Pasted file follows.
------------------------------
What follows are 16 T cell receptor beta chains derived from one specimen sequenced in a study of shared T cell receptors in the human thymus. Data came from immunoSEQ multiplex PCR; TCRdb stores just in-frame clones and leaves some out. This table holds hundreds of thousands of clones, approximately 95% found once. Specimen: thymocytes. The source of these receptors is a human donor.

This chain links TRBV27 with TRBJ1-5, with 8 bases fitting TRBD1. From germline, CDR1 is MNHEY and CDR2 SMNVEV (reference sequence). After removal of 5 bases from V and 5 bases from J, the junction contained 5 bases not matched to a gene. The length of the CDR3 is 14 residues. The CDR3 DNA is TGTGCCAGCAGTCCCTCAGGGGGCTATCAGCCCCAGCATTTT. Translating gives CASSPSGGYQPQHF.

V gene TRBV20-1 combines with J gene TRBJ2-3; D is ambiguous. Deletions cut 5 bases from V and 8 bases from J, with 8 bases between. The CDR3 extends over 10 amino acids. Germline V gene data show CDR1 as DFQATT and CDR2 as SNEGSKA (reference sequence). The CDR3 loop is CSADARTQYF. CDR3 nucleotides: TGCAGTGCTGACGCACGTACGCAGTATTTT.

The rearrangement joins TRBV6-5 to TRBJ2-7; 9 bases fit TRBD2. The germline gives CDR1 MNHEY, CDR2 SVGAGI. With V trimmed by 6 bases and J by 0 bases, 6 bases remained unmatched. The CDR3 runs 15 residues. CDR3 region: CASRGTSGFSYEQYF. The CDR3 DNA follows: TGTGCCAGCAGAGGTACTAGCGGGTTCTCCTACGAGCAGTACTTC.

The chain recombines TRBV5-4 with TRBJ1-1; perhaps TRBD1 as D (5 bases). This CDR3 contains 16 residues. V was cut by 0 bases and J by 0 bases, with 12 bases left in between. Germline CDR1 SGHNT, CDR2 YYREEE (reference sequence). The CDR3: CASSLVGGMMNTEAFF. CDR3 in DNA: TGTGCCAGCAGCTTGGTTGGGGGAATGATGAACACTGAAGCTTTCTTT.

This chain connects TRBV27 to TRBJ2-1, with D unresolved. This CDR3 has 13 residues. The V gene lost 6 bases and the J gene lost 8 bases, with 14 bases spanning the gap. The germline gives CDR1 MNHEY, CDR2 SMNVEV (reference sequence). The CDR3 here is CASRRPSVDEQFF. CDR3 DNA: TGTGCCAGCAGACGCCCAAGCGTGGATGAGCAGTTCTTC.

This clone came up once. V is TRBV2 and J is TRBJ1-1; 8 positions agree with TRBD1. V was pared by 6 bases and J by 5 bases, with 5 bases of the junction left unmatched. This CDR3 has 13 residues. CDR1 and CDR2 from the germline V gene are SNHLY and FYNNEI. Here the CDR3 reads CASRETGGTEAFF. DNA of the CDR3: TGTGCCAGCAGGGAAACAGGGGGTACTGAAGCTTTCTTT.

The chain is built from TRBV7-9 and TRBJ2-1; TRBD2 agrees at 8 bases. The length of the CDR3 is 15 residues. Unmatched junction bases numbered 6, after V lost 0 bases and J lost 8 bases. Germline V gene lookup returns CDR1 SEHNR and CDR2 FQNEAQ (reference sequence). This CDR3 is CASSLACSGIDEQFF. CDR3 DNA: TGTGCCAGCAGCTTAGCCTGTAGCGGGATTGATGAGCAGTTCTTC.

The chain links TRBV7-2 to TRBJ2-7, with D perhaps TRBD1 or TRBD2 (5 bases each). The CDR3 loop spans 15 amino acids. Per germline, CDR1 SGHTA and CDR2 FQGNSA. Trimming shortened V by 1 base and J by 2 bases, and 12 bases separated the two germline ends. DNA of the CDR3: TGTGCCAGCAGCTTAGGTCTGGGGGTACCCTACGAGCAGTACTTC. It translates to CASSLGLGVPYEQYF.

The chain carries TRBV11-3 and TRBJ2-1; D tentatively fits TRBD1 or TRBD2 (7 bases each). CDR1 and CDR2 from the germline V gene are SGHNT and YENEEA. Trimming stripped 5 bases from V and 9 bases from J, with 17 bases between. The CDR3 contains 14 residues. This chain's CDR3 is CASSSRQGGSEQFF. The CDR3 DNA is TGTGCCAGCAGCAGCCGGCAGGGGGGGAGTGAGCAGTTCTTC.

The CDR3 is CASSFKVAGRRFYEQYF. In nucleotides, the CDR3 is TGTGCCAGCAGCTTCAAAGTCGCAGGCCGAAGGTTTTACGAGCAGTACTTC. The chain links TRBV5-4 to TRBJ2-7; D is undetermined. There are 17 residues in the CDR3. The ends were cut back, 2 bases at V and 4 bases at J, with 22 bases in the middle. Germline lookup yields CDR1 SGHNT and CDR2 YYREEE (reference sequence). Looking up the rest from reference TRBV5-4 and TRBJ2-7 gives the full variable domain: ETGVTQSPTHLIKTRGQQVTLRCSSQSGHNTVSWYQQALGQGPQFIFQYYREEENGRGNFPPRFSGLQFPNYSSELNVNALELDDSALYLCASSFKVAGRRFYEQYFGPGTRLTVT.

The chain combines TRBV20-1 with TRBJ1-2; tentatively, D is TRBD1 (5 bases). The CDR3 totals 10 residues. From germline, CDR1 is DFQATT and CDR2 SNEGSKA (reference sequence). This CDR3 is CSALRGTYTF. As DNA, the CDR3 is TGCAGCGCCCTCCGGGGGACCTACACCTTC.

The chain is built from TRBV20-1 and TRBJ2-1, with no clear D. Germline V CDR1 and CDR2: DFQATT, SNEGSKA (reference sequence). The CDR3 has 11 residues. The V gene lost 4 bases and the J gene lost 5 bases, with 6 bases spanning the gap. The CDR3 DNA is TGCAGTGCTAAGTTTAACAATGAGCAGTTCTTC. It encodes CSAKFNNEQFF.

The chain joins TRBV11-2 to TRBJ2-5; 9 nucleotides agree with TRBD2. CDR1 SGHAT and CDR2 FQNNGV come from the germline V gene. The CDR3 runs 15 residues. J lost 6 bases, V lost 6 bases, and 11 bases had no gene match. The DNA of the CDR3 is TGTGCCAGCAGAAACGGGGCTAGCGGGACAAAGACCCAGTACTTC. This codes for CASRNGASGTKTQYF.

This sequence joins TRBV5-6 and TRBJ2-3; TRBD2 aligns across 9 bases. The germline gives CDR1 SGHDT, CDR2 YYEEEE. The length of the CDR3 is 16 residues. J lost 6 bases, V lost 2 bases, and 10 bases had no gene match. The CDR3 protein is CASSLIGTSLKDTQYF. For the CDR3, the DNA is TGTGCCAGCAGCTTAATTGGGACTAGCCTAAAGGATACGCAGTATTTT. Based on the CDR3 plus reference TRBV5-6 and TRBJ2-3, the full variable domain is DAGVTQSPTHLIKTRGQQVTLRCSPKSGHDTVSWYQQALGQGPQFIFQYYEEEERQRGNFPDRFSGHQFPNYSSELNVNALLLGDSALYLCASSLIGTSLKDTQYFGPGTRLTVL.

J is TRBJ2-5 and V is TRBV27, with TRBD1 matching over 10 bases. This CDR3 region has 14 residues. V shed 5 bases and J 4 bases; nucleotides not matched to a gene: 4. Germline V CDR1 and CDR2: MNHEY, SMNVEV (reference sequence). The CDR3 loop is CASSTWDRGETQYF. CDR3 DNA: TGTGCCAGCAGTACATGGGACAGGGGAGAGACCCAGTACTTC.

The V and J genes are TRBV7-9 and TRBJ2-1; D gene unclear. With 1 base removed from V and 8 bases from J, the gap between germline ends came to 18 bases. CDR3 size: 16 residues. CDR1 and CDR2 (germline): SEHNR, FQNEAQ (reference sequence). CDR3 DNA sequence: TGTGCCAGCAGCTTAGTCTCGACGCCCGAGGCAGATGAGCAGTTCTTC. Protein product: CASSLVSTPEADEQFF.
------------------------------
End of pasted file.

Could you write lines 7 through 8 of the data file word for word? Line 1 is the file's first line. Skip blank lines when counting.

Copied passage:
This clone came up once. V is TRBV2 and J is TRBJ1-1; 8 positions agree with TRBD1. V was pared by 6 bases and J by 5 bases, with 5 bases of the junction left unmatched. This CDR3 has 13 residues. CDR1 and CDR2 from the germline V gene are SNHLY and FYNNEI. Here the CDR3 reads CASRETGGTEAFF. DNA of the CDR3: TGTGCCAGCAGGGAAACAGGGGGTACTGAAGCTTTCTTT.

The chain is built from TRBV7-9 and TRBJ2-1; TRBD2 agrees at 8 bases. The length of the CDR3 is 15 residues. Unmatched junction bases numbered 6, after V lost 0 bases and J lost 8 bases. Germline V gene lookup returns CDR1 SEHNR and CDR2 FQNEAQ (reference sequence). This CDR3 is CASSLACSGIDEQFF. CDR3 DNA: TGTGCCAGCAGCTTAGCCTGTAGCGGGATTGATGAGCAGTTCTTC.